Mitch Hall

The American forensic psychiatrist James Gilligan has made major contributions to understanding the behavior and mentality of the most violent people in our society.  After 25 years of working in the prison system of Massachusetts where he conducted in-depth interviews and made therapeutic interventions with serial killers, other murderers, and rapists, he wrote Violence: Reflections on a National Epidemic (New York: Vintage Books, 1997).  He followed this book with Preventing Violence (New York: Thames and Hudson, 2001).  Gilligan did not content himself with the comforts of his prestigious position on the faculty of the Harvard University Medical School and a lucrative private practice because he wanted to unearth the roots of violence in the belief that this could contribute toward its prevention.  He reasoned that he could gain the knowledge he sought only by working with and studying violent offenders.  These two books describe his discoveries and correlate them with the findings of other researchers. 

Both books are lucid, engaging, powerful, and passionate.  Despite the troubling subject matter, they are good reading.  Gilligan is a role model of courage in facing horrific realities and of compassionate, humane insights.  He is also a masterful storyteller who weaves together social scientific analyses and data with moving, heartbreaking narratives that reveal the severely damaged hearts and minds of those who kill.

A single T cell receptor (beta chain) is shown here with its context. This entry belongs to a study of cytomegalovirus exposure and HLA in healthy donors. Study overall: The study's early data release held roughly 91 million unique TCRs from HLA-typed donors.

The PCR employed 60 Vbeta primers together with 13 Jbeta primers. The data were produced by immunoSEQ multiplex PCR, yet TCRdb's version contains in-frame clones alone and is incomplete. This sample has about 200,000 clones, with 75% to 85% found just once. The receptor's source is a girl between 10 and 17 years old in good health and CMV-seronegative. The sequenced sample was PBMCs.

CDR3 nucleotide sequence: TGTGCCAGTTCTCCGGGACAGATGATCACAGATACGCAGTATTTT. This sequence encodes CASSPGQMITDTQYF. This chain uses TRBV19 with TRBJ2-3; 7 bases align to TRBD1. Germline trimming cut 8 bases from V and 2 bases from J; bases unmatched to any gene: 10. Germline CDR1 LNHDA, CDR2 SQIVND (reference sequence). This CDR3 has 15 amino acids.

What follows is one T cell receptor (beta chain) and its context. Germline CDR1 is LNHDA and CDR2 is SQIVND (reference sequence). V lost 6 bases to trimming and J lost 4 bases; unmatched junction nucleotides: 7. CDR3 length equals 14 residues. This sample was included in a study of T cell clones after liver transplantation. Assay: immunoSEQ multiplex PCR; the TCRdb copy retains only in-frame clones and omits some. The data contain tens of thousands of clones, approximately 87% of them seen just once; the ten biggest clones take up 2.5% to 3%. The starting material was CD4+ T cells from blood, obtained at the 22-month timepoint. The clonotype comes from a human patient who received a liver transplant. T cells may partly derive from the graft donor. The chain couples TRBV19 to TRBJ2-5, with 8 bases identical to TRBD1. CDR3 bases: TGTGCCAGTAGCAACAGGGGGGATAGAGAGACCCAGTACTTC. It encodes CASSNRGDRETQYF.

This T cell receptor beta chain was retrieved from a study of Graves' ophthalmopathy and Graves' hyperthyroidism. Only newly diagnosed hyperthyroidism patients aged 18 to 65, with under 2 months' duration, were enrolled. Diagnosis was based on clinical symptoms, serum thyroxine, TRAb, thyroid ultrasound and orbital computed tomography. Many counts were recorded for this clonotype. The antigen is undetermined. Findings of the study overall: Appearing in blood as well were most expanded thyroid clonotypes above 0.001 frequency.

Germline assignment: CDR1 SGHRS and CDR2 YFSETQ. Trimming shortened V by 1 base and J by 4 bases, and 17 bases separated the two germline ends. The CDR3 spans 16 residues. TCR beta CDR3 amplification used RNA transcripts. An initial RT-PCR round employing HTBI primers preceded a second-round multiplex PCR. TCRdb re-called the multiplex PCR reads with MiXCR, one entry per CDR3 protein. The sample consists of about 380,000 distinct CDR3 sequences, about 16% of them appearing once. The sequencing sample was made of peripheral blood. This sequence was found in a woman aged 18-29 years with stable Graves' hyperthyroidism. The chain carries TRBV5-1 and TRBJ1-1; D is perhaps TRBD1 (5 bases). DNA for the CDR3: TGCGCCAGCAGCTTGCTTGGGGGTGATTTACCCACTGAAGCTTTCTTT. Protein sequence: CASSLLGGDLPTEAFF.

In the first book, he explains the necessity for a tragic perspective on violence.  We learn about the extremes of child abuse suffered by virtually all those who later become murderers.  We learn how shame is at the psychological core of all who kill, and we see the devastating effects of “structural violence,” which refers to harmful inequalities of wealth and power due to class and caste stratification.  We also learn why males commit 90% of the violent acts, including the sex crimes and domestic violence against women.  Gilligan reminds readers that understanding does not imply excusing or exonerating.  Rather he hopes to inspire appropriate social interventions and invites us to view violence as a paramount public health issue.  In the second book, he discusses three levels of violence prevention: primary prevention involving education and social policies for the entire population, secondary prevention with those most at risk for violence, and tertiary prevention with those already violent to reduce the likelihood they will continue to act out violently.  In both books, Gilligan provides persuasive evidence that the criminal justice system we currently have, including but not limited to the death penalty, is severely dysfunctional and actually increases levels of social violence.  He shows disturbing parallels in how both murderers and their prosecuters see themselves as agents of justice. He also shows how the richest and most powerful segments of the population benefit from the violence of the poorest and most disenfranchised.  These are not easy subjects to consider, but they are essential subjects if we are to have any hope for a safer,  more just and peaceful society.